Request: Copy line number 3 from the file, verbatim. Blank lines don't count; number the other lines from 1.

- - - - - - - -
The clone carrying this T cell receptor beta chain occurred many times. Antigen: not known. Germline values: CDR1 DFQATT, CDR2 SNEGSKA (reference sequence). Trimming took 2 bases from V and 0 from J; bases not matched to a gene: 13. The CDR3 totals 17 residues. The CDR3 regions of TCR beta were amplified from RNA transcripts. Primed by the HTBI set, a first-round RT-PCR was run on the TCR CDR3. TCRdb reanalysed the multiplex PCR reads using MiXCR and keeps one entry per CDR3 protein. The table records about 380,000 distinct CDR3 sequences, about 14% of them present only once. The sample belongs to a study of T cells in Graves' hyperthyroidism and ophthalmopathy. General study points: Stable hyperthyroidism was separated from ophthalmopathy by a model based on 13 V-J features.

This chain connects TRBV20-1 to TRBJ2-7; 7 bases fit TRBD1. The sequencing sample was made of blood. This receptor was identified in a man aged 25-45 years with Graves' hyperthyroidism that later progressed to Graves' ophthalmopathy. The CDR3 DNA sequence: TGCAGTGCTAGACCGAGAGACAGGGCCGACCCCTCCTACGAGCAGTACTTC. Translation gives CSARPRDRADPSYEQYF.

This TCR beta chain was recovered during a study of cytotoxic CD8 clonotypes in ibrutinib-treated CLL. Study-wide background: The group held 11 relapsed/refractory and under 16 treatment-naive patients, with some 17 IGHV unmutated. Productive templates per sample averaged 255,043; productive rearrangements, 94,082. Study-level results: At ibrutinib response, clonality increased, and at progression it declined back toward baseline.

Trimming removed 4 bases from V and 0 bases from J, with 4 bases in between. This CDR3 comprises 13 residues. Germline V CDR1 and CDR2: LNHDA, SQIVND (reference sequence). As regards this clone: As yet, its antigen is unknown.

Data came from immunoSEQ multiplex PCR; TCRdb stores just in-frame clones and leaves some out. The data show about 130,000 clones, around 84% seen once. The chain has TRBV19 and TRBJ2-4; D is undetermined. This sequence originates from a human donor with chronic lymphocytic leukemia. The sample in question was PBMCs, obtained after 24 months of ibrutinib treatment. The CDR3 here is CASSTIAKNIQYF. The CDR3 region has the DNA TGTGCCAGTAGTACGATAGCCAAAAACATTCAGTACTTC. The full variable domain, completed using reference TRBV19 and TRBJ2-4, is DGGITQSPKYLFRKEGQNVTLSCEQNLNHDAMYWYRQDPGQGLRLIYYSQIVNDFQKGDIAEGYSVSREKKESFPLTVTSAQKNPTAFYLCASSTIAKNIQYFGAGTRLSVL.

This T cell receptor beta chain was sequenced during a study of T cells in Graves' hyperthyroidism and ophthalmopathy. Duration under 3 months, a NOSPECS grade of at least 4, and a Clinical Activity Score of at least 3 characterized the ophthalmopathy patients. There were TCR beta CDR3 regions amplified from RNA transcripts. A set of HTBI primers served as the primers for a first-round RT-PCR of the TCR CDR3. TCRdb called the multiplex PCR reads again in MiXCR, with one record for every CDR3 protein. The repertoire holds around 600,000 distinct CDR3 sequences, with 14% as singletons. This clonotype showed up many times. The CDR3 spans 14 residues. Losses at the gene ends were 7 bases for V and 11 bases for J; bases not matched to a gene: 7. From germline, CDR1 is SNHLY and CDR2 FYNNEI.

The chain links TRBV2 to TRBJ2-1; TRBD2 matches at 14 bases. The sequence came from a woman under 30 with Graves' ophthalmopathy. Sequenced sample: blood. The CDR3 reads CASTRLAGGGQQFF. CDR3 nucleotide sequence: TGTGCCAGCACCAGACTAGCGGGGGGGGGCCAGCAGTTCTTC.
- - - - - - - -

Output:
This TCR beta chain was recovered during a study of cytotoxic CD8 clonotypes in ibrutinib-treated CLL. Study-wide background: The group held 11 relapsed/refractory and under 16 treatment-naive patients, with some 17 IGHV unmutated. Productive templates per sample averaged 255,043; productive rearrangements, 94,082. Study-level results: At ibrutinib response, clonality increased, and at progression it declined back toward baseline.